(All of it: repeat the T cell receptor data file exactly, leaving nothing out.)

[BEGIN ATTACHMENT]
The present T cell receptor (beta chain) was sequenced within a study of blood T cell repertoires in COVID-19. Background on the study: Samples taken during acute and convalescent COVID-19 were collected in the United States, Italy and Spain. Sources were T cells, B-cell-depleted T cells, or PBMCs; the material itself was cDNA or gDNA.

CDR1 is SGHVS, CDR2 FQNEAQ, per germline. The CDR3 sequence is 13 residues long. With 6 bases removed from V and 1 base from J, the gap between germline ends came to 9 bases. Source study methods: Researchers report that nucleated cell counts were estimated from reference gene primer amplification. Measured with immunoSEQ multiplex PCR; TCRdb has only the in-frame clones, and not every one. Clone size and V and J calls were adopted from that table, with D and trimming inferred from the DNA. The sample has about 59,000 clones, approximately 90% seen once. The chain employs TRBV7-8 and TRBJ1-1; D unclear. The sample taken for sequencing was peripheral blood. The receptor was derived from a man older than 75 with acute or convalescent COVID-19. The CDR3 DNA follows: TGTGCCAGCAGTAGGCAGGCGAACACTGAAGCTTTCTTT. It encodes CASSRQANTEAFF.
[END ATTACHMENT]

The present T cell receptor (beta chain) was sequenced within a study of blood T cell repertoires in COVID-19. Background on the study: Samples taken during acute and convalescent COVID-19 were collected in the United States, Italy and Spain. Sources were T cells, B-cell-depleted T cells, or PBMCs; the material itself was cDNA or gDNA.

CDR1 is SGHVS, CDR2 FQNEAQ, per germline. The CDR3 sequence is 13 residues long. With 6 bases removed from V and 1 base from J, the gap between germline ends came to 9 bases. Source study methods: Researchers report that nucleated cell counts were estimated from reference gene primer amplification. Measured with immunoSEQ multiplex PCR; TCRdb has only the in-frame clones, and not every one. Clone size and V and J calls were adopted from that table, with D and trimming inferred from the DNA. The sample has about 59,000 clones, approximately 90% seen once. The chain employs TRBV7-8 and TRBJ1-1; D unclear. The sample taken for sequencing was peripheral blood. The receptor was derived from a man older than 75 with acute or convalescent COVID-19. The CDR3 DNA follows: TGTGCCAGCAGTAGGCAGGCGAACACTGAAGCTTTCTTT. It encodes CASSRQANTEAFF.